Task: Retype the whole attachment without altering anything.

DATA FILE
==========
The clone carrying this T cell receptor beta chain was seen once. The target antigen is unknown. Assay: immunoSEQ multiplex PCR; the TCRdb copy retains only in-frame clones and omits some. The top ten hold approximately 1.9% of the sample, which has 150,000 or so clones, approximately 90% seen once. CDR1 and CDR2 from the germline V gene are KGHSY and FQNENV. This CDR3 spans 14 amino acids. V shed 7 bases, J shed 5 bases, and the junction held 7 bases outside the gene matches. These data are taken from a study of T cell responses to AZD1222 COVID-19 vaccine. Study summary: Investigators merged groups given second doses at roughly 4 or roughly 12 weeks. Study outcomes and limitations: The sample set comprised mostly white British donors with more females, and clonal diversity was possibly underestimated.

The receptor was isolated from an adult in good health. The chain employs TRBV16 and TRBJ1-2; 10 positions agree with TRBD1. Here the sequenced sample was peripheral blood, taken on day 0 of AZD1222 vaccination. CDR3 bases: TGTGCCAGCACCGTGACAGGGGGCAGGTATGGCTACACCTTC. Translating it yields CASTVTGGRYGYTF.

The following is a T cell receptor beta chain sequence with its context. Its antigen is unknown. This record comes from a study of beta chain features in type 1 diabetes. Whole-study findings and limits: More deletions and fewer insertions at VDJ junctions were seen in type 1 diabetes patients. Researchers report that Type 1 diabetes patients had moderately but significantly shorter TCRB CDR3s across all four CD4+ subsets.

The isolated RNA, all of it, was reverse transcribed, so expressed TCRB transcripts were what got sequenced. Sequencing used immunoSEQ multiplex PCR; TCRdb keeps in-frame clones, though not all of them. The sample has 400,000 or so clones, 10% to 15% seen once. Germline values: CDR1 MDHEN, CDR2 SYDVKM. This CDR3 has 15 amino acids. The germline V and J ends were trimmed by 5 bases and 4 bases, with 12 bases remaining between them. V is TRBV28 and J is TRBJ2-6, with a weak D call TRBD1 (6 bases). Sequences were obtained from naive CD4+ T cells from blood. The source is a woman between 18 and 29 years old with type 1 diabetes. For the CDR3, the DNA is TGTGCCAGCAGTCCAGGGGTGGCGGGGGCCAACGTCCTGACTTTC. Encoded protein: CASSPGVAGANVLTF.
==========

The clone carrying this T cell receptor beta chain was seen once. The target antigen is unknown. Assay: immunoSEQ multiplex PCR; the TCRdb copy retains only in-frame clones and omits some. The top ten hold approximately 1.9% of the sample, which has 150,000 or so clones, approximately 90% seen once. CDR1 and CDR2 from the germline V gene are KGHSY and FQNENV. This CDR3 spans 14 amino acids. V shed 7 bases, J shed 5 bases, and the junction held 7 bases outside the gene matches. These data are taken from a study of T cell responses to AZD1222 COVID-19 vaccine. Study summary: Investigators merged groups given second doses at roughly 4 or roughly 12 weeks. Study outcomes and limitations: The sample set comprised mostly white British donors with more females, and clonal diversity was possibly underestimated.

The receptor was isolated from an adult in good health. The chain employs TRBV16 and TRBJ1-2; 10 positions agree with TRBD1. Here the sequenced sample was peripheral blood, taken on day 0 of AZD1222 vaccination. CDR3 bases: TGTGCCAGCACCGTGACAGGGGGCAGGTATGGCTACACCTTC. Translating it yields CASTVTGGRYGYTF.

The following is a T cell receptor beta chain sequence with its context. Its antigen is unknown. This record comes from a study of beta chain features in type 1 diabetes. Whole-study findings and limits: More deletions and fewer insertions at VDJ junctions were seen in type 1 diabetes patients. Researchers report that Type 1 diabetes patients had moderately but significantly shorter TCRB CDR3s across all four CD4+ subsets.

The isolated RNA, all of it, was reverse transcribed, so expressed TCRB transcripts were what got sequenced. Sequencing used immunoSEQ multiplex PCR; TCRdb keeps in-frame clones, though not all of them. The sample has 400,000 or so clones, 10% to 15% seen once. Germline values: CDR1 MDHEN, CDR2 SYDVKM. This CDR3 has 15 amino acids. The germline V and J ends were trimmed by 5 bases and 4 bases, with 12 bases remaining between them. V is TRBV28 and J is TRBJ2-6, with a weak D call TRBD1 (6 bases). Sequences were obtained from naive CD4+ T cells from blood. The source is a woman between 18 and 29 years old with type 1 diabetes. For the CDR3, the DNA is TGTGCCAGCAGTCCAGGGGTGGCGGGGGCCAACGTCCTGACTTTC. Encoded protein: CASSPGVAGANVLTF.